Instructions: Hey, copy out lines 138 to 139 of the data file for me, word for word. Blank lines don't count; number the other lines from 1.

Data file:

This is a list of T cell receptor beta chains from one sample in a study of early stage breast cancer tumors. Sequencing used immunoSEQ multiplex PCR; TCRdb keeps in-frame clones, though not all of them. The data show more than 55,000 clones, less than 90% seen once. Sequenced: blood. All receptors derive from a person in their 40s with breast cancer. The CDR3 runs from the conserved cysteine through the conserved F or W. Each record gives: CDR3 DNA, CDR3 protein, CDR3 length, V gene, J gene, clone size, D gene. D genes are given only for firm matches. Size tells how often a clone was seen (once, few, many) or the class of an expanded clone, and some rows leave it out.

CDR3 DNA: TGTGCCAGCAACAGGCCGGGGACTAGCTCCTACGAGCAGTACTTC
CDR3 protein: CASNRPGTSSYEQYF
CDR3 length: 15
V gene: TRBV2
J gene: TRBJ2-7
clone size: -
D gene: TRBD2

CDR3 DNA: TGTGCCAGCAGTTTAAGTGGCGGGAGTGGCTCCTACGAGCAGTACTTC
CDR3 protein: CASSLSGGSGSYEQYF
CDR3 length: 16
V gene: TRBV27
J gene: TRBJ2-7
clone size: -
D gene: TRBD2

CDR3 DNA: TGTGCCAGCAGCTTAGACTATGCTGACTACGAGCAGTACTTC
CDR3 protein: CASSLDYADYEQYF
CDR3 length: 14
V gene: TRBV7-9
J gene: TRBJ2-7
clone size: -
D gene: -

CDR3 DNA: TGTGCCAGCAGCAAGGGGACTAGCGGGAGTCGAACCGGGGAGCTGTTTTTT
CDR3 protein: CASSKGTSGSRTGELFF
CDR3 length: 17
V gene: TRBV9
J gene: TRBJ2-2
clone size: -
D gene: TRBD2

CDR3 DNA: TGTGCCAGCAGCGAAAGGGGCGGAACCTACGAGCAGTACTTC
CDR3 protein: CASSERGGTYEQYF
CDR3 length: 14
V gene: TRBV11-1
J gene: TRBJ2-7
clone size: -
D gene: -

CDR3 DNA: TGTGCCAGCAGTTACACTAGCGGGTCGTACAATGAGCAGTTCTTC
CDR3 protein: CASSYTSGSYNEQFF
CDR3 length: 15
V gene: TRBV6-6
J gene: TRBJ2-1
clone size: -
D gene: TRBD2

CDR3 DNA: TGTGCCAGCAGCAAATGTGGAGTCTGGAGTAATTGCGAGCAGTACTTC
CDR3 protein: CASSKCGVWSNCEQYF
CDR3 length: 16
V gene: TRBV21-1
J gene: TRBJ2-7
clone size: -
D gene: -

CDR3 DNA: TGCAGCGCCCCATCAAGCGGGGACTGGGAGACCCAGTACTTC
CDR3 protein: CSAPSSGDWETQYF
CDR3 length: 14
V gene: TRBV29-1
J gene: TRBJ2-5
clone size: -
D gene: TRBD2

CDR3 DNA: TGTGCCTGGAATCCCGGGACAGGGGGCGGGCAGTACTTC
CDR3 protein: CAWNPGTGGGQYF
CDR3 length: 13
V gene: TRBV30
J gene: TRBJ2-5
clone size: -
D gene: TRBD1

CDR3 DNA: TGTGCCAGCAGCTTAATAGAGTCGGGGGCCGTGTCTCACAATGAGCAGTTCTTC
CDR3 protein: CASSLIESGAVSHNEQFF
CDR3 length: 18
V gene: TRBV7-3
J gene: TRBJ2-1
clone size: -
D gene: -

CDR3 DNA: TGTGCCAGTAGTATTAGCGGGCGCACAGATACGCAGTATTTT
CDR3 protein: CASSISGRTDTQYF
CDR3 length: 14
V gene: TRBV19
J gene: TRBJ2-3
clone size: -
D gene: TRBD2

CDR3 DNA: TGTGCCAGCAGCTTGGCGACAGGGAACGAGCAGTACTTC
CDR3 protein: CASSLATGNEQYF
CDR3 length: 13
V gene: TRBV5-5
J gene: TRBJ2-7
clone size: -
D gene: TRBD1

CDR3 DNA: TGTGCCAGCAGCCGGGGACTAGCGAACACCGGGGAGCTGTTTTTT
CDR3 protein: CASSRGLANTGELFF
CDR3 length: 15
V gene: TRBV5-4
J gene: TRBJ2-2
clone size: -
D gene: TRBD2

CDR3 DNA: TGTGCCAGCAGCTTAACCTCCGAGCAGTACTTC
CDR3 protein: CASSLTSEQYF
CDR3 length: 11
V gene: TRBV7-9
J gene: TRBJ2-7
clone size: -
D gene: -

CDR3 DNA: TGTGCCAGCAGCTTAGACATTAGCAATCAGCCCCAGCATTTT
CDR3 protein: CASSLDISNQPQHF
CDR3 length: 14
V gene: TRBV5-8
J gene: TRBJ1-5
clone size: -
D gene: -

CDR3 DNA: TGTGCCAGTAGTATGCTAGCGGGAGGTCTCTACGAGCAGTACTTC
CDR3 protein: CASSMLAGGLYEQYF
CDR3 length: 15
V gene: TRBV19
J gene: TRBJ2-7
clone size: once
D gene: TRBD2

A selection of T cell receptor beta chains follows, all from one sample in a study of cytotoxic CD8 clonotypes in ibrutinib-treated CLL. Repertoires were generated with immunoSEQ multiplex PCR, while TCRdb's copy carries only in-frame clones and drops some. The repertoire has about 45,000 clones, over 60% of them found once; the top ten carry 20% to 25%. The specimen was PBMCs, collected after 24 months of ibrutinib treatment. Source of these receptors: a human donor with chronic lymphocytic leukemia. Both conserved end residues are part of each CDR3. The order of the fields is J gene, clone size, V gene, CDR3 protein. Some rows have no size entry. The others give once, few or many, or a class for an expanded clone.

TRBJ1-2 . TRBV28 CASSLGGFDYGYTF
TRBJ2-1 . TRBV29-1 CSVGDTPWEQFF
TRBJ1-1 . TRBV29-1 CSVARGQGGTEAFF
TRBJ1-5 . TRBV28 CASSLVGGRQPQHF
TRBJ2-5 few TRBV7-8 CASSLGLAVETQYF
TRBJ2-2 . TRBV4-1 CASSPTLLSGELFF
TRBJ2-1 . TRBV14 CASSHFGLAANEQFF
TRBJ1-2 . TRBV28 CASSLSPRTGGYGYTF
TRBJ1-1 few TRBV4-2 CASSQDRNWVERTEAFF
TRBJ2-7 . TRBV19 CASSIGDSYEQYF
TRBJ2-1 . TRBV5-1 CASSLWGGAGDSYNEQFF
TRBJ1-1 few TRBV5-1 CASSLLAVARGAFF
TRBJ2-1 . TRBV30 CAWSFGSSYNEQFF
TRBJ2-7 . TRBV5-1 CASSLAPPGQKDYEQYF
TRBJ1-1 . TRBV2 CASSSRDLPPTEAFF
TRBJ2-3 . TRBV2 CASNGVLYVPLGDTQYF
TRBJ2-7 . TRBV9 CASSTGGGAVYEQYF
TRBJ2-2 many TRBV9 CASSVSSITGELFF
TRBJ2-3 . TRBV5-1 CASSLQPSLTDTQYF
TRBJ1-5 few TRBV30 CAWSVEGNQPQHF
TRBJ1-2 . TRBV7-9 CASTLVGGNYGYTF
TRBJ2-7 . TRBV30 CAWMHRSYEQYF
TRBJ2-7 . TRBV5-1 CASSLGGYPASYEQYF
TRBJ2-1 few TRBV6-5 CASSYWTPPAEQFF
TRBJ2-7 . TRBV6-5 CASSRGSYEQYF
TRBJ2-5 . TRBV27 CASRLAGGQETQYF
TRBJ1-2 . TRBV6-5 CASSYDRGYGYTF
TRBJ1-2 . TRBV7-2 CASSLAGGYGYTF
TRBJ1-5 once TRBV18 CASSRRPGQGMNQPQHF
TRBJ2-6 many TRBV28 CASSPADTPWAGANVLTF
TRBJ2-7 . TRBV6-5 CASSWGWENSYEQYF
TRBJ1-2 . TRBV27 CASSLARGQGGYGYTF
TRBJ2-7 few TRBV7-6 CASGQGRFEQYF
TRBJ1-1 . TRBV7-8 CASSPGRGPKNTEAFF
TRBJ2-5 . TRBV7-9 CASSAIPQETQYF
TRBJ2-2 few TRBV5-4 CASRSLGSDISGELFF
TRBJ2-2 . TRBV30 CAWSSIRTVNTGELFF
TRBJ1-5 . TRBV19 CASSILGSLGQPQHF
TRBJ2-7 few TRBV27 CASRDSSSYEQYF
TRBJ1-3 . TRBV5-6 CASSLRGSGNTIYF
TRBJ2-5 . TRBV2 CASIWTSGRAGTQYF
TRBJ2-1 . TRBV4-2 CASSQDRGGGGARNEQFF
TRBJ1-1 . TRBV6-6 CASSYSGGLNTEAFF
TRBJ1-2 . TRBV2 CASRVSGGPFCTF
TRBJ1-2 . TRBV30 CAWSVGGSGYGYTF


TRBJ2-1 few TRBV6-5 CASSYWTPPAEQFF
TRBJ2-7 . TRBV6-5 CASSRGSYEQYF